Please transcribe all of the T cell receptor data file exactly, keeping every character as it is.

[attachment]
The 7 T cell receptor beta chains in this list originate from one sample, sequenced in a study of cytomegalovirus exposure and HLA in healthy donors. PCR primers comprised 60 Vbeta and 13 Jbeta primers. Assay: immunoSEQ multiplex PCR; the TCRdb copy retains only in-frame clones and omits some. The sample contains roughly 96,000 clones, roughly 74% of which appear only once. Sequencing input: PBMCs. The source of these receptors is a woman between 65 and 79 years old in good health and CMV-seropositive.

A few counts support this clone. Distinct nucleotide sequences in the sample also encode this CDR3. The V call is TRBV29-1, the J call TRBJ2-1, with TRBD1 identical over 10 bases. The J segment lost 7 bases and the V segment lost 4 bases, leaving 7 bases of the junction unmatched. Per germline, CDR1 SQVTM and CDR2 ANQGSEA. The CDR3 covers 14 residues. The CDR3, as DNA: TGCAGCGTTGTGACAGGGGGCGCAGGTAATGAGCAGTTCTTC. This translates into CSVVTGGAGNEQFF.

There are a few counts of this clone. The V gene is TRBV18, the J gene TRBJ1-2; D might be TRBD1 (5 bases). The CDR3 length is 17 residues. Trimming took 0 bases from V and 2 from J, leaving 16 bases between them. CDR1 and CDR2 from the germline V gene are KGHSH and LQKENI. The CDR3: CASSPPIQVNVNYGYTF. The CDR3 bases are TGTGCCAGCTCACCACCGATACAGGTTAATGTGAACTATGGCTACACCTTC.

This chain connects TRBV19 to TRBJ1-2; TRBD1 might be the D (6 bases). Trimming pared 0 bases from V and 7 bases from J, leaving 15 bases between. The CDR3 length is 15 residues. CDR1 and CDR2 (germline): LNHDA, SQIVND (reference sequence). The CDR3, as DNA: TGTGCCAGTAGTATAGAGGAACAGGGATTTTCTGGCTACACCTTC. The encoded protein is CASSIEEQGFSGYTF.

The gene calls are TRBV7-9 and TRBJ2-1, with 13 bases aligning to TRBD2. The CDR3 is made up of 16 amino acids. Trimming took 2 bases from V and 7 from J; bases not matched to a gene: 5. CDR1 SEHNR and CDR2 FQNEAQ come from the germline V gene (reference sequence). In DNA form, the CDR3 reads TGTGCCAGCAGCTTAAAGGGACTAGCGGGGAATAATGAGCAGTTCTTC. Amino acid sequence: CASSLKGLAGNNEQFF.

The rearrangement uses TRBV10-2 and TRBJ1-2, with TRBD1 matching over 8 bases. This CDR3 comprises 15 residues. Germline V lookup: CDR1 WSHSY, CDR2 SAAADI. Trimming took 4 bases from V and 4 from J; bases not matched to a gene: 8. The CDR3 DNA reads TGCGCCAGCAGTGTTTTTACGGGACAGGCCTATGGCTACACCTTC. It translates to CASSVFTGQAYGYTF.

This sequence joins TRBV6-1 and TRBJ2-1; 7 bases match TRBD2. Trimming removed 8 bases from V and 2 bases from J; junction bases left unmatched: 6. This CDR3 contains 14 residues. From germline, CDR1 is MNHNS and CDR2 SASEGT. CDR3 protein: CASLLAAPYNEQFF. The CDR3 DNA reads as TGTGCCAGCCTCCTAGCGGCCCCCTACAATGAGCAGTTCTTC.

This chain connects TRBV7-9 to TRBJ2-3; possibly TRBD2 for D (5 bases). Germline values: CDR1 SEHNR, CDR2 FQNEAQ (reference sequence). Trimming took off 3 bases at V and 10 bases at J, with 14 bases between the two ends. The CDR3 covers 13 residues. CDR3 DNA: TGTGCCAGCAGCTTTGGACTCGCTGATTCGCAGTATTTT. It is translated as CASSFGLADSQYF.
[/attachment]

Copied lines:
The 7 T cell receptor beta chains in this list originate from one sample, sequenced in a study of cytomegalovirus exposure and HLA in healthy donors. PCR primers comprised 60 Vbeta and 13 Jbeta primers. Assay: immunoSEQ multiplex PCR; the TCRdb copy retains only in-frame clones and omits some. The sample contains roughly 96,000 clones, roughly 74% of which appear only once. Sequencing input: PBMCs. The source of these receptors is a woman between 65 and 79 years old in good health and CMV-seropositive.

A few counts support this clone. Distinct nucleotide sequences in the sample also encode this CDR3. The V call is TRBV29-1, the J call TRBJ2-1, with TRBD1 identical over 10 bases. The J segment lost 7 bases and the V segment lost 4 bases, leaving 7 bases of the junction unmatched. Per germline, CDR1 SQVTM and CDR2 ANQGSEA. The CDR3 covers 14 residues. The CDR3, as DNA: TGCAGCGTTGTGACAGGGGGCGCAGGTAATGAGCAGTTCTTC. This translates into CSVVTGGAGNEQFF.

There are a few counts of this clone. The V gene is TRBV18, the J gene TRBJ1-2; D might be TRBD1 (5 bases). The CDR3 length is 17 residues. Trimming took 0 bases from V and 2 from J, leaving 16 bases between them. CDR1 and CDR2 from the germline V gene are KGHSH and LQKENI. The CDR3: CASSPPIQVNVNYGYTF. The CDR3 bases are TGTGCCAGCTCACCACCGATACAGGTTAATGTGAACTATGGCTACACCTTC.

This chain connects TRBV19 to TRBJ1-2; TRBD1 might be the D (6 bases). Trimming pared 0 bases from V and 7 bases from J, leaving 15 bases between. The CDR3 length is 15 residues. CDR1 and CDR2 (germline): LNHDA, SQIVND (reference sequence). The CDR3, as DNA: TGTGCCAGTAGTATAGAGGAACAGGGATTTTCTGGCTACACCTTC. The encoded protein is CASSIEEQGFSGYTF.

The gene calls are TRBV7-9 and TRBJ2-1, with 13 bases aligning to TRBD2. The CDR3 is made up of 16 amino acids. Trimming took 2 bases from V and 7 from J; bases not matched to a gene: 5. CDR1 SEHNR and CDR2 FQNEAQ come from the germline V gene (reference sequence). In DNA form, the CDR3 reads TGTGCCAGCAGCTTAAAGGGACTAGCGGGGAATAATGAGCAGTTCTTC. Amino acid sequence: CASSLKGLAGNNEQFF.

The rearrangement uses TRBV10-2 and TRBJ1-2, with TRBD1 matching over 8 bases. This CDR3 comprises 15 residues. Germline V lookup: CDR1 WSHSY, CDR2 SAAADI. Trimming took 4 bases from V and 4 from J; bases not matched to a gene: 8. The CDR3 DNA reads TGCGCCAGCAGTGTTTTTACGGGACAGGCCTATGGCTACACCTTC. It translates to CASSVFTGQAYGYTF.

This sequence joins TRBV6-1 and TRBJ2-1; 7 bases match TRBD2. Trimming removed 8 bases from V and 2 bases from J; junction bases left unmatched: 6. This CDR3 contains 14 residues. From germline, CDR1 is MNHNS and CDR2 SASEGT. CDR3 protein: CASLLAAPYNEQFF. The CDR3 DNA reads as TGTGCCAGCCTCCTAGCGGCCCCCTACAATGAGCAGTTCTTC.

This chain connects TRBV7-9 to TRBJ2-3; possibly TRBD2 for D (5 bases). Germline values: CDR1 SEHNR, CDR2 FQNEAQ (reference sequence). Trimming took off 3 bases at V and 10 bases at J, with 14 bases between the two ends. The CDR3 covers 13 residues. CDR3 DNA: TGTGCCAGCAGCTTTGGACTCGCTGATTCGCAGTATTTT. It is translated as CASSFGLADSQYF.